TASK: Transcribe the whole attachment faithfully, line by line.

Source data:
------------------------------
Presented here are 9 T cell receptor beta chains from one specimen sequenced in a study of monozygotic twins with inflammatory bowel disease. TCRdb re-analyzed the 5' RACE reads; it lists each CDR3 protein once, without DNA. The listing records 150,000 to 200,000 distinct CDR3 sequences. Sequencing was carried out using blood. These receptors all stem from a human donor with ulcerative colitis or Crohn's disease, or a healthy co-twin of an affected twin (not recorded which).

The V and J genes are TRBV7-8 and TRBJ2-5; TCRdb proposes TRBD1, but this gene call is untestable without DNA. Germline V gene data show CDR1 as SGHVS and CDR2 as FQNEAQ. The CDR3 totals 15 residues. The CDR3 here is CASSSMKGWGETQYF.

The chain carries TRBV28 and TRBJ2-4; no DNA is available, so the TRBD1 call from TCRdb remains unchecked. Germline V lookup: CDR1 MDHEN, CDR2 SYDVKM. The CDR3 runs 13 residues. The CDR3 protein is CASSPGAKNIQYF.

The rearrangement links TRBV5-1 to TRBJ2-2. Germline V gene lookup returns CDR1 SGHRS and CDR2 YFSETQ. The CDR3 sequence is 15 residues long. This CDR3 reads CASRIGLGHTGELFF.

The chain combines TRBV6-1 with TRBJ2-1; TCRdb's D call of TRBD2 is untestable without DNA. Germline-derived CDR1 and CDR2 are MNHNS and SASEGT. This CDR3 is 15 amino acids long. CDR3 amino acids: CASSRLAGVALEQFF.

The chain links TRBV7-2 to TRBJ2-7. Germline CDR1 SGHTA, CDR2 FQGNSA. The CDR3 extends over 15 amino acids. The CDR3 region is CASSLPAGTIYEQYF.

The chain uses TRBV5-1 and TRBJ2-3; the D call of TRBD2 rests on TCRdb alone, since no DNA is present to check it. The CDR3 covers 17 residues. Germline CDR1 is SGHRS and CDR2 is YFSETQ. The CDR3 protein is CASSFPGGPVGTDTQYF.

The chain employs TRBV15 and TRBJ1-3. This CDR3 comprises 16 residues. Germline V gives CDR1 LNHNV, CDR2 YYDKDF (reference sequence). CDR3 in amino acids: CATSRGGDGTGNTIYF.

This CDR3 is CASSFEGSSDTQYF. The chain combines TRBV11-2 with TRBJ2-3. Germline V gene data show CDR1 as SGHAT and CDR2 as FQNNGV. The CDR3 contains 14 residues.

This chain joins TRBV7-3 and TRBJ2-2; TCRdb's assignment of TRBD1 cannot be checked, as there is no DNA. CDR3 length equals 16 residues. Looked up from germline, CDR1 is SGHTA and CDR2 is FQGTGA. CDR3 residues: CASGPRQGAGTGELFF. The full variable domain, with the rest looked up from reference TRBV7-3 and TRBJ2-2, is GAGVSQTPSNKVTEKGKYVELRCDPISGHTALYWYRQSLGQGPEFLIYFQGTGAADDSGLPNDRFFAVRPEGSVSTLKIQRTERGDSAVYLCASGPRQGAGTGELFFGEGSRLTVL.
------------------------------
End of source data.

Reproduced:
Presented here are 9 T cell receptor beta chains from one specimen sequenced in a study of monozygotic twins with inflammatory bowel disease. TCRdb re-analyzed the 5' RACE reads; it lists each CDR3 protein once, without DNA. The listing records 150,000 to 200,000 distinct CDR3 sequences. Sequencing was carried out using blood. These receptors all stem from a human donor with ulcerative colitis or Crohn's disease, or a healthy co-twin of an affected twin (not recorded which).

The V and J genes are TRBV7-8 and TRBJ2-5; TCRdb proposes TRBD1, but this gene call is untestable without DNA. Germline V gene data show CDR1 as SGHVS and CDR2 as FQNEAQ. The CDR3 totals 15 residues. The CDR3 here is CASSSMKGWGETQYF.

The chain carries TRBV28 and TRBJ2-4; no DNA is available, so the TRBD1 call from TCRdb remains unchecked. Germline V lookup: CDR1 MDHEN, CDR2 SYDVKM. The CDR3 runs 13 residues. The CDR3 protein is CASSPGAKNIQYF.

The rearrangement links TRBV5-1 to TRBJ2-2. Germline V gene lookup returns CDR1 SGHRS and CDR2 YFSETQ. The CDR3 sequence is 15 residues long. This CDR3 reads CASRIGLGHTGELFF.

The chain combines TRBV6-1 with TRBJ2-1; TCRdb's D call of TRBD2 is untestable without DNA. Germline-derived CDR1 and CDR2 are MNHNS and SASEGT. This CDR3 is 15 amino acids long. CDR3 amino acids: CASSRLAGVALEQFF.

The chain links TRBV7-2 to TRBJ2-7. Germline CDR1 SGHTA, CDR2 FQGNSA. The CDR3 extends over 15 amino acids. The CDR3 region is CASSLPAGTIYEQYF.

The chain uses TRBV5-1 and TRBJ2-3; the D call of TRBD2 rests on TCRdb alone, since no DNA is present to check it. The CDR3 covers 17 residues. Germline CDR1 is SGHRS and CDR2 is YFSETQ. The CDR3 protein is CASSFPGGPVGTDTQYF.

The chain employs TRBV15 and TRBJ1-3. This CDR3 comprises 16 residues. Germline V gives CDR1 LNHNV, CDR2 YYDKDF (reference sequence). CDR3 in amino acids: CATSRGGDGTGNTIYF.

This CDR3 is CASSFEGSSDTQYF. The chain combines TRBV11-2 with TRBJ2-3. Germline V gene data show CDR1 as SGHAT and CDR2 as FQNNGV. The CDR3 contains 14 residues.

This chain joins TRBV7-3 and TRBJ2-2; TCRdb's assignment of TRBD1 cannot be checked, as there is no DNA. CDR3 length equals 16 residues. Looked up from germline, CDR1 is SGHTA and CDR2 is FQGTGA. CDR3 residues: CASGPRQGAGTGELFF. The full variable domain, with the rest looked up from reference TRBV7-3 and TRBJ2-2, is GAGVSQTPSNKVTEKGKYVELRCDPISGHTALYWYRQSLGQGPEFLIYFQGTGAADDSGLPNDRFFAVRPEGSVSTLKIQRTERGDSAVYLCASGPRQGAGTGELFFGEGSRLTVL.